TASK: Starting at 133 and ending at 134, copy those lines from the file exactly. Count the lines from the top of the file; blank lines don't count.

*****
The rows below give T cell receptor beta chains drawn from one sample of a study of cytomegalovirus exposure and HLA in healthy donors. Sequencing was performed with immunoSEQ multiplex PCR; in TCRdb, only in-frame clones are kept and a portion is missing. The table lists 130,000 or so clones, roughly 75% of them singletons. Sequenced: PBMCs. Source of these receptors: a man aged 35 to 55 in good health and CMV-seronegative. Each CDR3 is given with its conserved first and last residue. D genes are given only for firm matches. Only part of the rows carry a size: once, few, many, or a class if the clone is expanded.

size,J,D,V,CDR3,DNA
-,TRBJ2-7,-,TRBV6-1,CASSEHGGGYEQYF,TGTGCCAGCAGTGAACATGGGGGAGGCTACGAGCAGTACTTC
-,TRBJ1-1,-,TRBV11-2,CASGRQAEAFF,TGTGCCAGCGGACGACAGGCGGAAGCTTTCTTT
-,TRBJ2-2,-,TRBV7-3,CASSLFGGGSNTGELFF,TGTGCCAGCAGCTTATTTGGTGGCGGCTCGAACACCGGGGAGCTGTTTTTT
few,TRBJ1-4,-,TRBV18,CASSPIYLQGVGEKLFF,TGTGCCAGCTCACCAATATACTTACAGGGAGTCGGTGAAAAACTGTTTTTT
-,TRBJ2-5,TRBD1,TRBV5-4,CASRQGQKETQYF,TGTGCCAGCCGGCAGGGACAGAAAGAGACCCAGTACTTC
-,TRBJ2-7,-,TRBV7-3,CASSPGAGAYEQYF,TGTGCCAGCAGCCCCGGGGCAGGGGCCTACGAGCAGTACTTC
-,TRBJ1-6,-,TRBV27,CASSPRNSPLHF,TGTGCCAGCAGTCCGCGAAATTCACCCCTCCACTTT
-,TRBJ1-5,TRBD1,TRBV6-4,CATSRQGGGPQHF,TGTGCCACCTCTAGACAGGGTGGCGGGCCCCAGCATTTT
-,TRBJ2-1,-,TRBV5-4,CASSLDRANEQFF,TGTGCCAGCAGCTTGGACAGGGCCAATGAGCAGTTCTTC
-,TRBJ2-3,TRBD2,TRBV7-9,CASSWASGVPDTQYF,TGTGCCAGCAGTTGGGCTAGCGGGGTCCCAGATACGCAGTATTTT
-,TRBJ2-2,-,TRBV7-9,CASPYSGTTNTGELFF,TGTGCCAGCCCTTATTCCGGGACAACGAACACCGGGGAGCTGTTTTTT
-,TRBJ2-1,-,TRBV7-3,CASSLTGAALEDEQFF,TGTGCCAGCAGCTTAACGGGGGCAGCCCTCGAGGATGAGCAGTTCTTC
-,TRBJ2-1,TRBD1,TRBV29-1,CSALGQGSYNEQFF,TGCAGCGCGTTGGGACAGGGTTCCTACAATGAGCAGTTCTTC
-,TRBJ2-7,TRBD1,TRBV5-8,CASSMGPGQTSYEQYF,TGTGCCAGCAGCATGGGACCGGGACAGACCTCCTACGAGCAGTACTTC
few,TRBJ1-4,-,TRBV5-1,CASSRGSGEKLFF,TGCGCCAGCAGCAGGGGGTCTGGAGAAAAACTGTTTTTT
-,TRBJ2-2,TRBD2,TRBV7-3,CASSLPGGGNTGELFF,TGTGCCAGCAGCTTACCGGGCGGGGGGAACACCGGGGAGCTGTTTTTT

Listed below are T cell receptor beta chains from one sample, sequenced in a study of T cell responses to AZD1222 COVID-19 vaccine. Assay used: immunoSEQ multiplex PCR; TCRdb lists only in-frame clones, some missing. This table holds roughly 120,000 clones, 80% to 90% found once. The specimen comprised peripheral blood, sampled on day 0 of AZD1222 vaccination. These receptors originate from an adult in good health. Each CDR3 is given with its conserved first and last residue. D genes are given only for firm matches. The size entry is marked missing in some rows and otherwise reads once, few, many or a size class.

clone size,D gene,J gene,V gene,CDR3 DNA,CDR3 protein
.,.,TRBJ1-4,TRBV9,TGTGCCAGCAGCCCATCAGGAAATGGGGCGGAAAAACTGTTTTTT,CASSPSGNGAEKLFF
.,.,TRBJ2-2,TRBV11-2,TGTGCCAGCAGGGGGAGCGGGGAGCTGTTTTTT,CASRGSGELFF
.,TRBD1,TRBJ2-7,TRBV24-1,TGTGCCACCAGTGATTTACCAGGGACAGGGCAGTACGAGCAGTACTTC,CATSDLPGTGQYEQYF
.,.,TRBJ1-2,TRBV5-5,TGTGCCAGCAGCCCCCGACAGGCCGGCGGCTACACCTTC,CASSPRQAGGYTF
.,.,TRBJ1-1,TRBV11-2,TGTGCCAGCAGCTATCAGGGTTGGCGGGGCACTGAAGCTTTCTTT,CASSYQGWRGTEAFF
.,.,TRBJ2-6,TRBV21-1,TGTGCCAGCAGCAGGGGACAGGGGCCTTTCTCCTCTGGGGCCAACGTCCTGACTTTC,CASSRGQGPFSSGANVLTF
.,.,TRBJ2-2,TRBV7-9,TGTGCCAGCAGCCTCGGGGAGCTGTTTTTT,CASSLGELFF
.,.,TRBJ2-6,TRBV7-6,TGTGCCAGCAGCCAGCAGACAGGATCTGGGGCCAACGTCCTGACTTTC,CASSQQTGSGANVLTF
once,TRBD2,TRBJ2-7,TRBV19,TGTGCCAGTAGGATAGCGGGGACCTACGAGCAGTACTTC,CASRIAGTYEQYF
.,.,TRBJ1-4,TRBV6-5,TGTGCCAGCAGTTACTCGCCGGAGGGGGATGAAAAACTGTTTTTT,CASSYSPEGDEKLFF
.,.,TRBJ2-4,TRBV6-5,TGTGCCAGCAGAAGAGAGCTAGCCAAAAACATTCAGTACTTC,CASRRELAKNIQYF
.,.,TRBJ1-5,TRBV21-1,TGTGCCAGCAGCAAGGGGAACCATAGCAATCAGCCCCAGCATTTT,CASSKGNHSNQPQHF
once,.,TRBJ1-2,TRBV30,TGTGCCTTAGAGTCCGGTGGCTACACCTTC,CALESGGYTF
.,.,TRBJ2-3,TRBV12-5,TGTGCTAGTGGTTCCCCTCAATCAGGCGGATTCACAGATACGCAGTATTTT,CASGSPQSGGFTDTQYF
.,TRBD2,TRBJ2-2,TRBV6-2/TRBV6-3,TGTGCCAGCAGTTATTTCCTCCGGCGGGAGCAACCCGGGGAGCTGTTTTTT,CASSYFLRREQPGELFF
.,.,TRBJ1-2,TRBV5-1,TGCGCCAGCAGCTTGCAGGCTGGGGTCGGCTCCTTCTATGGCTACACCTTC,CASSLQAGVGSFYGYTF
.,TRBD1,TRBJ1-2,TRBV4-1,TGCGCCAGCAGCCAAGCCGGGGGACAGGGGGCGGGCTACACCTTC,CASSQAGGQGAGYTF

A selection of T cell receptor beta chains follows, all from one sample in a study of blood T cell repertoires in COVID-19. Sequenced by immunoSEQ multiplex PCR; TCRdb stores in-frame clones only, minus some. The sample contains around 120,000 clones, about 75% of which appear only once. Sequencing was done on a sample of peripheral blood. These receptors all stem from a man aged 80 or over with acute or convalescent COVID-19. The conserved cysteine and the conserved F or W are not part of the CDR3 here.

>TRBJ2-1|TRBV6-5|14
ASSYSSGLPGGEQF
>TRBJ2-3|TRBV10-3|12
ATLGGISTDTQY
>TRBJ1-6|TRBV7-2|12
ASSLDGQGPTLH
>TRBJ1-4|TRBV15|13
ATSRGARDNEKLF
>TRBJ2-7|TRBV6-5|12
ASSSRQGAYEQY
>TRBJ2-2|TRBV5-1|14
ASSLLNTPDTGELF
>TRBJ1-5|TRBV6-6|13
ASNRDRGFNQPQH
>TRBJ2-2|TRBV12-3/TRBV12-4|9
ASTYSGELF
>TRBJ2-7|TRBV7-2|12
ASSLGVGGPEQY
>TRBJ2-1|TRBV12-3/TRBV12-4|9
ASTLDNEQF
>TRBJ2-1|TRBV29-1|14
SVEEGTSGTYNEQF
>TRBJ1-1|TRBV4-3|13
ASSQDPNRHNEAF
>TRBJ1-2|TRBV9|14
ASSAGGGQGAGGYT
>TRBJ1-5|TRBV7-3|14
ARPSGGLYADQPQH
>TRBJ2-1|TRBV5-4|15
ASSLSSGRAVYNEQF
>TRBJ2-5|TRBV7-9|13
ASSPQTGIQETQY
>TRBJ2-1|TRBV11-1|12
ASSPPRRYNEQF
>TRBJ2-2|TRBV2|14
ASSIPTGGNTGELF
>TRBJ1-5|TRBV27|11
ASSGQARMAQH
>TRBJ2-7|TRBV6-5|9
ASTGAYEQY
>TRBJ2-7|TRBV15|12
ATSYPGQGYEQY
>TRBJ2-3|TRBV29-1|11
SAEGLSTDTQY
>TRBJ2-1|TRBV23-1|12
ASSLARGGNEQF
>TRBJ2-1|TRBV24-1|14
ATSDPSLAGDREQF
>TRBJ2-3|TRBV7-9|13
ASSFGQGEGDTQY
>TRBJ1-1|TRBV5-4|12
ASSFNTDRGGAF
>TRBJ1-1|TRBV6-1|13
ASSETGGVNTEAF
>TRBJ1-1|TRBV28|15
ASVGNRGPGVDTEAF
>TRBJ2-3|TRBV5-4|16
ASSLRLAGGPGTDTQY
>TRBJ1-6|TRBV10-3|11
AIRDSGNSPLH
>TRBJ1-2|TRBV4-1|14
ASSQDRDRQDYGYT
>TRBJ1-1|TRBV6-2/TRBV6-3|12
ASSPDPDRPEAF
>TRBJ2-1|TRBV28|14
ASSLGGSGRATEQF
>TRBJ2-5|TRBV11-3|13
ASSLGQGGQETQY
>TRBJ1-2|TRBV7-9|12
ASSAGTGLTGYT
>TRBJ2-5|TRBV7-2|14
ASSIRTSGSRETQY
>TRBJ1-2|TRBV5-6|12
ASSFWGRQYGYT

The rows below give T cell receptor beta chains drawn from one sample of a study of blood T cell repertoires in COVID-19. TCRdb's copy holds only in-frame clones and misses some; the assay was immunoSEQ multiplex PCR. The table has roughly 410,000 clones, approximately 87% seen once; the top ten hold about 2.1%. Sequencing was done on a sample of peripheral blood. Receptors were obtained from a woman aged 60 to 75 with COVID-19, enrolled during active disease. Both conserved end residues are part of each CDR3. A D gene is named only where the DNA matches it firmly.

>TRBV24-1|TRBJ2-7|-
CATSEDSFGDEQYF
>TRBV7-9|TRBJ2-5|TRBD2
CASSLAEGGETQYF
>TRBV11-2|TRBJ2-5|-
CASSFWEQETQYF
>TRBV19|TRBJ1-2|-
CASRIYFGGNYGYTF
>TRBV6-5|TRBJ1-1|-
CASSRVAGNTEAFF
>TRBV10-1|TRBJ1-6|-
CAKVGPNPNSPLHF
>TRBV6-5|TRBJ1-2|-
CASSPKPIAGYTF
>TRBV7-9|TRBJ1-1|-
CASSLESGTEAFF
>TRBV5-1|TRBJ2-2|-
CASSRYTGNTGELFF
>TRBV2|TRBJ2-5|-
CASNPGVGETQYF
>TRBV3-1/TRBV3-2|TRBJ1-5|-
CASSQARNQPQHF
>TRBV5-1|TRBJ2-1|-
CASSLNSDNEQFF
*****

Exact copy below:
CASNPGVGETQYF
>TRBV3-1/TRBV3-2|TRBJ1-5|-